Wednesday, November 30, 2011

The Horse World has a Dirty Little Secret

Hello, followers. My apologies for a long absence from the blogosphere. (Feeling better now, thanks.)  Well, I was until today. As many of you have surely read, horse slaughter is once again legal in the United States. See the Trib's decent article on it for more details.

Falcon is 25 years old and worth about $800
as meat and about $0 as a riding horse. The only
thing standing between him and the kill pen is
an owner with a conscience.

It's a complicated situation to be sure: tanking economy, growing numbers of neglected and abandoned horses starving on mud paddocks, and a flourishing less regulated slaughter business flourishing in Mexico in which horses are horrifically mistreated. But I must admit that I have been shocked by a couple of responses I've gotten to this legislation from old friends in the horse business. You know what they said? Good. At least when I sell my old horses to slaughter I know they'll be slaughtered "humanely" in the US now. They bemoaned the high cost of euthanasia and disposing of the body of a dead horse. They admitted to knowingly sending their horses to the "kill pen" auctions and shrugged it off as part of the business.
 I scratched my head for a minute. I did a gut check. Maybe they're right, I thought. Maybe if I were in the horse business professionally--as a trainer or a breeder--I would share this point of view. But then I shuddered. Really? REALLY? What kind of horseman--indeed, what kind of human--can sleep at night knowing that his or her life's work is dependent on the ability to dump an unprofitable, old, or lame horse for a few hundred bucks knowing his life will end in pain, terror, and confusion?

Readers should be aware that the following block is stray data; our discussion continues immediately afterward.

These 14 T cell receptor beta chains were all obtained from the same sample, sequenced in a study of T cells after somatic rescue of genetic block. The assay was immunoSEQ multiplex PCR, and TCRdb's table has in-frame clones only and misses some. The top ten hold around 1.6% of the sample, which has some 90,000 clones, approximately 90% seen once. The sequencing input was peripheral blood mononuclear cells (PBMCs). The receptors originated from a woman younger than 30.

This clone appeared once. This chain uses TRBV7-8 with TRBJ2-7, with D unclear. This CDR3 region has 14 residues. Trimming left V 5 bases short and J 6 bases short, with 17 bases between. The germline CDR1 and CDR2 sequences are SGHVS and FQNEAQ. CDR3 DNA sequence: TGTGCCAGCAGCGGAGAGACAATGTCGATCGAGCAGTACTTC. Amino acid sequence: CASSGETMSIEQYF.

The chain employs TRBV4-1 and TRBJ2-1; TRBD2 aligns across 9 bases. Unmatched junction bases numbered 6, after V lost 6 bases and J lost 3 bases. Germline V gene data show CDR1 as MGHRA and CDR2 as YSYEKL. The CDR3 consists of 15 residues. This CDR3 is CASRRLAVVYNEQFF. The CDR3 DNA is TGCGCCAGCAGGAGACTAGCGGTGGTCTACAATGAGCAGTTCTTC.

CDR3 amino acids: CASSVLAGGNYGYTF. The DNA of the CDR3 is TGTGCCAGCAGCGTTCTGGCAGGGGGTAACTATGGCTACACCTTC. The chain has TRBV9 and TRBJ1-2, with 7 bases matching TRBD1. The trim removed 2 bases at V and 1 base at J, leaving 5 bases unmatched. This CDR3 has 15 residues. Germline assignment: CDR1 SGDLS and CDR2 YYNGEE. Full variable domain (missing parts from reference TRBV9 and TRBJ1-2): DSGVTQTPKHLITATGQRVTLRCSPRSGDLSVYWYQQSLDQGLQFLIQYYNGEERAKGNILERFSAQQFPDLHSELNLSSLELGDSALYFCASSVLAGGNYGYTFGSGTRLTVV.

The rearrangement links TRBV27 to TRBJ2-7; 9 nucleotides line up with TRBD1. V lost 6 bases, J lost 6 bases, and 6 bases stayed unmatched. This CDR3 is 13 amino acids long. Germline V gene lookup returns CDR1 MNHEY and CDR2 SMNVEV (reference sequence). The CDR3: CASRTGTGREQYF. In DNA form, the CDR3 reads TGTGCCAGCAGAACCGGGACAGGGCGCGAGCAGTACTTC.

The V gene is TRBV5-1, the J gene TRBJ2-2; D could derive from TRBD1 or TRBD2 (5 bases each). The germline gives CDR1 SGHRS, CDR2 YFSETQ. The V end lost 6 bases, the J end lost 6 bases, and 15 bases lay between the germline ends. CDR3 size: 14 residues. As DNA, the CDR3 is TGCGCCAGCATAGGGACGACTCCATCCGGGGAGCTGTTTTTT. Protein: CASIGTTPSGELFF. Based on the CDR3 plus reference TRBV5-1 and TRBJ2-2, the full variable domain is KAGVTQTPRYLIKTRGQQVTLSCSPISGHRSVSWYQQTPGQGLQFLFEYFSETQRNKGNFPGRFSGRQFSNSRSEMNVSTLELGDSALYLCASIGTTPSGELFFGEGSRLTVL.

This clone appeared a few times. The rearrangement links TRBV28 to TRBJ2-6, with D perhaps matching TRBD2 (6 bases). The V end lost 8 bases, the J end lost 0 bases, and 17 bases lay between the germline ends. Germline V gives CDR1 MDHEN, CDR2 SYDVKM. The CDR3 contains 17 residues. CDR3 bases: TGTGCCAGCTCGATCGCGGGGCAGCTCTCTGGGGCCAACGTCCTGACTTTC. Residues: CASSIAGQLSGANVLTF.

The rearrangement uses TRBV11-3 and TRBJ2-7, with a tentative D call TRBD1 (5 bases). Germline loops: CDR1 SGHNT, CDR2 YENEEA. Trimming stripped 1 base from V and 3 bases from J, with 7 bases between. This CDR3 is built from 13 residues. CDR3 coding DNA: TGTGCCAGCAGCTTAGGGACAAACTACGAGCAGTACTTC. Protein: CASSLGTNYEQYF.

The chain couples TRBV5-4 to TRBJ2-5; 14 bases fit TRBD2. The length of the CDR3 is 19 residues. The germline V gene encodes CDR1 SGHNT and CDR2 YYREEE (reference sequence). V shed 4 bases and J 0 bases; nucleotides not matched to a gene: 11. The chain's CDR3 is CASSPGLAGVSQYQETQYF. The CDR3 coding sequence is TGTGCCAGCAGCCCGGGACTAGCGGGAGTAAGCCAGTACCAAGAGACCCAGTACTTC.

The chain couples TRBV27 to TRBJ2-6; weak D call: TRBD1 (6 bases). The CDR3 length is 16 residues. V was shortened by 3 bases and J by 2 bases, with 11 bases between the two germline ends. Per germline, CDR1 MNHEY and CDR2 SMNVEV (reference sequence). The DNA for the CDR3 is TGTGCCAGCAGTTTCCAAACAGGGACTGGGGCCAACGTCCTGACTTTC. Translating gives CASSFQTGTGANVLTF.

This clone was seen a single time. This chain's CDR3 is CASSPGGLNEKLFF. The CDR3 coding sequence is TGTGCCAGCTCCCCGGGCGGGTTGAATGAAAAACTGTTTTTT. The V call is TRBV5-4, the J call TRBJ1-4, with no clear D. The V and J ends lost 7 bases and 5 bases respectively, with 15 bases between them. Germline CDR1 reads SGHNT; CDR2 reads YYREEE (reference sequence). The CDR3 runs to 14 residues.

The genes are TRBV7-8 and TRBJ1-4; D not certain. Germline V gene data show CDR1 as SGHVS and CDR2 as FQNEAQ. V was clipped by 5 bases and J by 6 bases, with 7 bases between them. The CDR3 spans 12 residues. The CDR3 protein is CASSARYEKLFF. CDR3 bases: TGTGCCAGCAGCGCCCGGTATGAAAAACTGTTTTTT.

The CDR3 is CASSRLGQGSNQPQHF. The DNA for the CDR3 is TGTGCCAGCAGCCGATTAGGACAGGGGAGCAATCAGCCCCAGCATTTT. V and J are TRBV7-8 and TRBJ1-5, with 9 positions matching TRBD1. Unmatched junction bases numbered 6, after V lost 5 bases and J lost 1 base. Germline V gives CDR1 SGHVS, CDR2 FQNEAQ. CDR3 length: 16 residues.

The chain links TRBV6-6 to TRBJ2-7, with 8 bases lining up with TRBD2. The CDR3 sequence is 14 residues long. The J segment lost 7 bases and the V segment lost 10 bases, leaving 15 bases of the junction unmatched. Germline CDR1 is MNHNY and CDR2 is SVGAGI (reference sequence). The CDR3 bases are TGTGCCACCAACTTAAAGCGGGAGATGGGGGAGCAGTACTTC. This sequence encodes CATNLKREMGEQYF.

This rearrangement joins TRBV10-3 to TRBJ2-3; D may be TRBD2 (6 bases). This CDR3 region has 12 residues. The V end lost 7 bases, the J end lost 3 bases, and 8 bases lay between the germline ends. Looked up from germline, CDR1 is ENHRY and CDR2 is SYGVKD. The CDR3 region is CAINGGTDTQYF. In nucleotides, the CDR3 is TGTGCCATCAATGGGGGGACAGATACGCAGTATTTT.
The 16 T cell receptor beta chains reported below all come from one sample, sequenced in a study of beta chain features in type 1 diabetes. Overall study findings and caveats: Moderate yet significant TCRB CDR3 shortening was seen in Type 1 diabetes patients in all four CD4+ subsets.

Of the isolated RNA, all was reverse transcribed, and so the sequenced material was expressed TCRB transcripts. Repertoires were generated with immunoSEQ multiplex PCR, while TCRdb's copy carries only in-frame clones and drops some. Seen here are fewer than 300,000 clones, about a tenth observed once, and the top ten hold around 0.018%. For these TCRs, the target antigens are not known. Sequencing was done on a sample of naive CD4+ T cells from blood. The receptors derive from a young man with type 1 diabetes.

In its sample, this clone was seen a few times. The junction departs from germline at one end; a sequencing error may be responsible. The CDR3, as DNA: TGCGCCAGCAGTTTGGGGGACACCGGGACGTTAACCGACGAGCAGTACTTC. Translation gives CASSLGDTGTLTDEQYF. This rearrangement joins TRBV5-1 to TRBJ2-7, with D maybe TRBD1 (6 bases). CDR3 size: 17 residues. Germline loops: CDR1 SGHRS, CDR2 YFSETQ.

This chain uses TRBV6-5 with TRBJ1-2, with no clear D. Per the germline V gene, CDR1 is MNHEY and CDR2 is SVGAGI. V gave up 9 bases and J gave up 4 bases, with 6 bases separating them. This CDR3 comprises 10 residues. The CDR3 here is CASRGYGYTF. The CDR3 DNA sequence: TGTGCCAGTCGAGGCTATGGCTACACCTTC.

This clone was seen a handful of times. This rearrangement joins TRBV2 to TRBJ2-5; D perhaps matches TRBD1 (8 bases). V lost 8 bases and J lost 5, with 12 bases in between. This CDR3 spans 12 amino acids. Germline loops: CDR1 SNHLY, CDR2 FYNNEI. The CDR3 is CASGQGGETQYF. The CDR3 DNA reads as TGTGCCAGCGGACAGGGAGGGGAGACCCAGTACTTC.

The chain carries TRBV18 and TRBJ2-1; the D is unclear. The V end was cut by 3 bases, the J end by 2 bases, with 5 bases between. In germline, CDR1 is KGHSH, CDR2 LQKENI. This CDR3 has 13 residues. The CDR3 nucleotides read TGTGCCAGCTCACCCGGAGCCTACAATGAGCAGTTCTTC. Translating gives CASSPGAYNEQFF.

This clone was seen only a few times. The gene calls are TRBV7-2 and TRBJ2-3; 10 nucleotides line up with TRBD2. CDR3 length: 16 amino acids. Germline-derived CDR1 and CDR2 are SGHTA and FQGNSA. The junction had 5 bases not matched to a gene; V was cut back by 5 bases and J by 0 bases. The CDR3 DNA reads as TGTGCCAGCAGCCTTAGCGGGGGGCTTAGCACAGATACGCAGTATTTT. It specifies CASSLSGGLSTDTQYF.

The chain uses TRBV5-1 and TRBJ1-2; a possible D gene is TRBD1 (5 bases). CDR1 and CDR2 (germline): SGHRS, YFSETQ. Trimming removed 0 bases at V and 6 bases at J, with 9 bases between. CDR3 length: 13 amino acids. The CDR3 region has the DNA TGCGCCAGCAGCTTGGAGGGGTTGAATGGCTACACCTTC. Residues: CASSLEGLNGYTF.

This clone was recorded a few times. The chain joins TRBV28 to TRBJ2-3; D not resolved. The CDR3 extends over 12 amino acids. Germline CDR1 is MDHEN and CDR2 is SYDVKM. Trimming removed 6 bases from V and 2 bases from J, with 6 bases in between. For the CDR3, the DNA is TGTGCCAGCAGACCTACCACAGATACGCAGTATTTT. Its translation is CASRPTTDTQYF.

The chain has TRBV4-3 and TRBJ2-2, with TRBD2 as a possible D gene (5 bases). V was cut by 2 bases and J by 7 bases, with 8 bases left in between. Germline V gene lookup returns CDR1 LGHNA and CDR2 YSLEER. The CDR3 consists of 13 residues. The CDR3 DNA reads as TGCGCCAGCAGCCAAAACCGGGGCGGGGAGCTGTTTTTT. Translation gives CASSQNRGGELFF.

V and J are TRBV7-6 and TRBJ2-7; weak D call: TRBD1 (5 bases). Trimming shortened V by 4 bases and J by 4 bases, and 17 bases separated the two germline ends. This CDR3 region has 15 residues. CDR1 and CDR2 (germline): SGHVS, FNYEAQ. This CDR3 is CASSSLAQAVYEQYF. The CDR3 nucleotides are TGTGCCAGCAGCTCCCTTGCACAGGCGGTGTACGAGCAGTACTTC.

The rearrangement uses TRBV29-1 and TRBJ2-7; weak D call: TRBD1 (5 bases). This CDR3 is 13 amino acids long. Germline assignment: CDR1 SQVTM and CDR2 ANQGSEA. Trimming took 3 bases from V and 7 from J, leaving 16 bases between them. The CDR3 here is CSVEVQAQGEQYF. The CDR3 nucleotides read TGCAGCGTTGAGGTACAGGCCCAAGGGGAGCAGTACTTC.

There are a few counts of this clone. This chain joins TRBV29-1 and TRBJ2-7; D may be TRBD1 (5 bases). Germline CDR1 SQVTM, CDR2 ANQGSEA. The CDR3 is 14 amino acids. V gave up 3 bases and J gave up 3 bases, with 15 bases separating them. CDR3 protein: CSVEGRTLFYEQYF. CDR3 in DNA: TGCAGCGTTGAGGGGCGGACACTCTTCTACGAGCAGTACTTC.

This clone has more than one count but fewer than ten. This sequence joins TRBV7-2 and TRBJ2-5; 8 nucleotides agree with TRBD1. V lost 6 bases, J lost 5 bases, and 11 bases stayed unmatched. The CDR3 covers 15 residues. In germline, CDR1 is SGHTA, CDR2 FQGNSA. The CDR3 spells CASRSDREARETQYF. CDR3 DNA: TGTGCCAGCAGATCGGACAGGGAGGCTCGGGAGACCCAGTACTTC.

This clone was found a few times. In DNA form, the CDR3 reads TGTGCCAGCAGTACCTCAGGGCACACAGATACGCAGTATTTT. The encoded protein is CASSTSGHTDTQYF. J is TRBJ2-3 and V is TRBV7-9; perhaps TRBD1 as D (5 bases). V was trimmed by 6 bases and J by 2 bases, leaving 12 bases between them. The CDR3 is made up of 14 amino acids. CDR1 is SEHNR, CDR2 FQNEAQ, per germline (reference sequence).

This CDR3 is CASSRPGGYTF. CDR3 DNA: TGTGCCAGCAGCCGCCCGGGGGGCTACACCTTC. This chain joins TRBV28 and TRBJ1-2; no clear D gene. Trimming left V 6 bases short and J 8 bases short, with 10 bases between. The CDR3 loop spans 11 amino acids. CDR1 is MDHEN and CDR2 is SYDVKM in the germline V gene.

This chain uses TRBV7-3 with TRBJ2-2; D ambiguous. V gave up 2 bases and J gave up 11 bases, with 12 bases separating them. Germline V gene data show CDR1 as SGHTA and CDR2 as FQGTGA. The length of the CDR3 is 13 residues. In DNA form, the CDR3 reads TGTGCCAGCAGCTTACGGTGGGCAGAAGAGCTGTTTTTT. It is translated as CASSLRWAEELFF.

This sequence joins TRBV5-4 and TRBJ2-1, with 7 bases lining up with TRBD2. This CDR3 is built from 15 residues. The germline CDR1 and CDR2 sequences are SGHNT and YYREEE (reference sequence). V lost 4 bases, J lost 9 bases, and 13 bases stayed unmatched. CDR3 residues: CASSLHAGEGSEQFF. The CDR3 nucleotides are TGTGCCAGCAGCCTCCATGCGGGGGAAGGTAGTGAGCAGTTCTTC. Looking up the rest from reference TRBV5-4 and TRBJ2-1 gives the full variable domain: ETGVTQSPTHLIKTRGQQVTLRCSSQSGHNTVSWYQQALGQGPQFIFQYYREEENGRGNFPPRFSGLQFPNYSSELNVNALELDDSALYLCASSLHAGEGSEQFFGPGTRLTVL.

I write this as someone who has been a part of the horse show world for 25 years, and who has owned the same horse for 19. I love competition, and I understand the drive to breed and raise better and better horses. But in the end, I return to where it all began--the love of the horse. What is sacred and honorable about our continued relationship with the horse is our symbiosis, that we trade a lifetime of green grass, grain, care, and a humane end for the deep, magical bond that our horses allow us to have with them. We know they are our teachers and our therapists, and that we would not be who we are without them. And so I want to know why it is that so many horse people with whom I share so much are happy today with the news that the US has once again legalized horse slaughter. Who are you? What has become of the horse business? If we won't insist on protecting the horse who will?